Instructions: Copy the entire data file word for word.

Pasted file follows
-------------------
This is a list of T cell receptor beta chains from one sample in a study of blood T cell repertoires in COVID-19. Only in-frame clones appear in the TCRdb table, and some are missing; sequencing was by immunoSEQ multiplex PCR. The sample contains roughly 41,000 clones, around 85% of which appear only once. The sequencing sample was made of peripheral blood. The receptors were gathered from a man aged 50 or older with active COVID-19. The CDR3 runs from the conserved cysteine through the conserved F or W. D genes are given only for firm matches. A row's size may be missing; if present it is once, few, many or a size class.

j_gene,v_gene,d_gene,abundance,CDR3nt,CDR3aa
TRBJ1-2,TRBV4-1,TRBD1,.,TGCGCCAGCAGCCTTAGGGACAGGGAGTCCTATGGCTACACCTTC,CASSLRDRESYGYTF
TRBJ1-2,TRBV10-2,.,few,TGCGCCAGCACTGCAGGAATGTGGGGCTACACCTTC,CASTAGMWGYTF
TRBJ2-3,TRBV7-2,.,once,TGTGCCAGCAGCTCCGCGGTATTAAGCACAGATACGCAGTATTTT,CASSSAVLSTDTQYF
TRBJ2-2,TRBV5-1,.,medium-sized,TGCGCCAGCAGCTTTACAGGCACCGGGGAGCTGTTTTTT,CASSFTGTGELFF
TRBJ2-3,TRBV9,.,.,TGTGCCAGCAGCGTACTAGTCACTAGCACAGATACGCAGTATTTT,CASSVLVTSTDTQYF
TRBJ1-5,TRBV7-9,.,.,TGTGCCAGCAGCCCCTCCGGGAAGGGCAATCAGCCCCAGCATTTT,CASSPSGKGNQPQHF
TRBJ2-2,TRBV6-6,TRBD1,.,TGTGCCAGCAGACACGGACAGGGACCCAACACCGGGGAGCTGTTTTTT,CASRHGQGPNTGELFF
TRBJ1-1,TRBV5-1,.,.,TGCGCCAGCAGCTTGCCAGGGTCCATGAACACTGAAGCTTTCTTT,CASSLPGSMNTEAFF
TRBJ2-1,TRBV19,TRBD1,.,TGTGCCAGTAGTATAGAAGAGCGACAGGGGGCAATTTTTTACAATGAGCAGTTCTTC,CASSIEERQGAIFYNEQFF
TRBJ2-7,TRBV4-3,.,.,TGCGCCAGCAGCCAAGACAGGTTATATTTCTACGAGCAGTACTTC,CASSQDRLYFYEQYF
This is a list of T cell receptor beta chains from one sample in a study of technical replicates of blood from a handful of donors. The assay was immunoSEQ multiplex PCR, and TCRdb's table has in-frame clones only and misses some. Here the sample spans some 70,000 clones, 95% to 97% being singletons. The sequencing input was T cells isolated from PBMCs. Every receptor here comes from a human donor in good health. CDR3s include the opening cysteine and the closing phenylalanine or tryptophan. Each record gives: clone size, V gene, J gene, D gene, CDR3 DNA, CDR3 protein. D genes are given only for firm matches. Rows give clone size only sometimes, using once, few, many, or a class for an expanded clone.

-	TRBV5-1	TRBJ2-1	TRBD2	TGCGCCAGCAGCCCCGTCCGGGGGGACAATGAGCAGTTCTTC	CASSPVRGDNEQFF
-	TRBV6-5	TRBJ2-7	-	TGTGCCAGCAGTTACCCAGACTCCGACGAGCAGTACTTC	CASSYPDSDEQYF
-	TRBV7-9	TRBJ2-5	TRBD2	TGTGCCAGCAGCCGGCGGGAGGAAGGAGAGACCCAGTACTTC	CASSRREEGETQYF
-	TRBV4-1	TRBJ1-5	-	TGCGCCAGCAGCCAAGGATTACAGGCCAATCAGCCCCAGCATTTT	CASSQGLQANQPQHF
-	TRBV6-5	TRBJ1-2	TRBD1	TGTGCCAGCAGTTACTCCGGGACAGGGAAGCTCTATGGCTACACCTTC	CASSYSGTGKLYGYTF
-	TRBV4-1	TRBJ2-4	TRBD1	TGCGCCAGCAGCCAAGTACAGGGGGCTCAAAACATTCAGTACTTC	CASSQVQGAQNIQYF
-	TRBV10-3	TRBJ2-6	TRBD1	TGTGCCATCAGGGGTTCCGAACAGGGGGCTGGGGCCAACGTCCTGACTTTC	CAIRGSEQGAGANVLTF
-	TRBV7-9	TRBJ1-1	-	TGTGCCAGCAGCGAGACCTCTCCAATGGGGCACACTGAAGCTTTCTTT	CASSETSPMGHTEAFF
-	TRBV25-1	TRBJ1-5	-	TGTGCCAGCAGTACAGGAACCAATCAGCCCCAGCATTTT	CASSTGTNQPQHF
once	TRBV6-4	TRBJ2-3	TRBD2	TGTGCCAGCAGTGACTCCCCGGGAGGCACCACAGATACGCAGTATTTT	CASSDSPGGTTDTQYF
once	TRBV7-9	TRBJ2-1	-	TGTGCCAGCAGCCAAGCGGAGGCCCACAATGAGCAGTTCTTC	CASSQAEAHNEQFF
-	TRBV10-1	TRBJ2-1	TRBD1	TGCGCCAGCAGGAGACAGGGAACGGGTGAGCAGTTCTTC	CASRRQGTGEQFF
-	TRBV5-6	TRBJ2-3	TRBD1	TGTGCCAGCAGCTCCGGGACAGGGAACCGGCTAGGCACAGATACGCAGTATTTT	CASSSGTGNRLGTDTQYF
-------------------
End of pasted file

This is a list of T cell receptor beta chains from one sample in a study of blood T cell repertoires in COVID-19. Only in-frame clones appear in the TCRdb table, and some are missing; sequencing was by immunoSEQ multiplex PCR. The sample contains roughly 41,000 clones, around 85% of which appear only once. The sequencing sample was made of peripheral blood. The receptors were gathered from a man aged 50 or older with active COVID-19. The CDR3 runs from the conserved cysteine through the conserved F or W. D genes are given only for firm matches. A row's size may be missing; if present it is once, few, many or a size class.

j_gene,v_gene,d_gene,abundance,CDR3nt,CDR3aa
TRBJ1-2,TRBV4-1,TRBD1,.,TGCGCCAGCAGCCTTAGGGACAGGGAGTCCTATGGCTACACCTTC,CASSLRDRESYGYTF
TRBJ1-2,TRBV10-2,.,few,TGCGCCAGCACTGCAGGAATGTGGGGCTACACCTTC,CASTAGMWGYTF
TRBJ2-3,TRBV7-2,.,once,TGTGCCAGCAGCTCCGCGGTATTAAGCACAGATACGCAGTATTTT,CASSSAVLSTDTQYF
TRBJ2-2,TRBV5-1,.,medium-sized,TGCGCCAGCAGCTTTACAGGCACCGGGGAGCTGTTTTTT,CASSFTGTGELFF
TRBJ2-3,TRBV9,.,.,TGTGCCAGCAGCGTACTAGTCACTAGCACAGATACGCAGTATTTT,CASSVLVTSTDTQYF
TRBJ1-5,TRBV7-9,.,.,TGTGCCAGCAGCCCCTCCGGGAAGGGCAATCAGCCCCAGCATTTT,CASSPSGKGNQPQHF
TRBJ2-2,TRBV6-6,TRBD1,.,TGTGCCAGCAGACACGGACAGGGACCCAACACCGGGGAGCTGTTTTTT,CASRHGQGPNTGELFF
TRBJ1-1,TRBV5-1,.,.,TGCGCCAGCAGCTTGCCAGGGTCCATGAACACTGAAGCTTTCTTT,CASSLPGSMNTEAFF
TRBJ2-1,TRBV19,TRBD1,.,TGTGCCAGTAGTATAGAAGAGCGACAGGGGGCAATTTTTTACAATGAGCAGTTCTTC,CASSIEERQGAIFYNEQFF
TRBJ2-7,TRBV4-3,.,.,TGCGCCAGCAGCCAAGACAGGTTATATTTCTACGAGCAGTACTTC,CASSQDRLYFYEQYF
This is a list of T cell receptor beta chains from one sample in a study of technical replicates of blood from a handful of donors. The assay was immunoSEQ multiplex PCR, and TCRdb's table has in-frame clones only and misses some. Here the sample spans some 70,000 clones, 95% to 97% being singletons. The sequencing input was T cells isolated from PBMCs. Every receptor here comes from a human donor in good health. CDR3s include the opening cysteine and the closing phenylalanine or tryptophan. Each record gives: clone size, V gene, J gene, D gene, CDR3 DNA, CDR3 protein. D genes are given only for firm matches. Rows give clone size only sometimes, using once, few, many, or a class for an expanded clone.

-	TRBV5-1	TRBJ2-1	TRBD2	TGCGCCAGCAGCCCCGTCCGGGGGGACAATGAGCAGTTCTTC	CASSPVRGDNEQFF
-	TRBV6-5	TRBJ2-7	-	TGTGCCAGCAGTTACCCAGACTCCGACGAGCAGTACTTC	CASSYPDSDEQYF
-	TRBV7-9	TRBJ2-5	TRBD2	TGTGCCAGCAGCCGGCGGGAGGAAGGAGAGACCCAGTACTTC	CASSRREEGETQYF
-	TRBV4-1	TRBJ1-5	-	TGCGCCAGCAGCCAAGGATTACAGGCCAATCAGCCCCAGCATTTT	CASSQGLQANQPQHF
-	TRBV6-5	TRBJ1-2	TRBD1	TGTGCCAGCAGTTACTCCGGGACAGGGAAGCTCTATGGCTACACCTTC	CASSYSGTGKLYGYTF
-	TRBV4-1	TRBJ2-4	TRBD1	TGCGCCAGCAGCCAAGTACAGGGGGCTCAAAACATTCAGTACTTC	CASSQVQGAQNIQYF
-	TRBV10-3	TRBJ2-6	TRBD1	TGTGCCATCAGGGGTTCCGAACAGGGGGCTGGGGCCAACGTCCTGACTTTC	CAIRGSEQGAGANVLTF
-	TRBV7-9	TRBJ1-1	-	TGTGCCAGCAGCGAGACCTCTCCAATGGGGCACACTGAAGCTTTCTTT	CASSETSPMGHTEAFF
-	TRBV25-1	TRBJ1-5	-	TGTGCCAGCAGTACAGGAACCAATCAGCCCCAGCATTTT	CASSTGTNQPQHF
once	TRBV6-4	TRBJ2-3	TRBD2	TGTGCCAGCAGTGACTCCCCGGGAGGCACCACAGATACGCAGTATTTT	CASSDSPGGTTDTQYF
once	TRBV7-9	TRBJ2-1	-	TGTGCCAGCAGCCAAGCGGAGGCCCACAATGAGCAGTTCTTC	CASSQAEAHNEQFF
-	TRBV10-1	TRBJ2-1	TRBD1	TGCGCCAGCAGGAGACAGGGAACGGGTGAGCAGTTCTTC	CASRRQGTGEQFF
-	TRBV5-6	TRBJ2-3	TRBD1	TGTGCCAGCAGCTCCGGGACAGGGAACCGGCTAGGCACAGATACGCAGTATTTT	CASSSGTGNRLGTDTQYF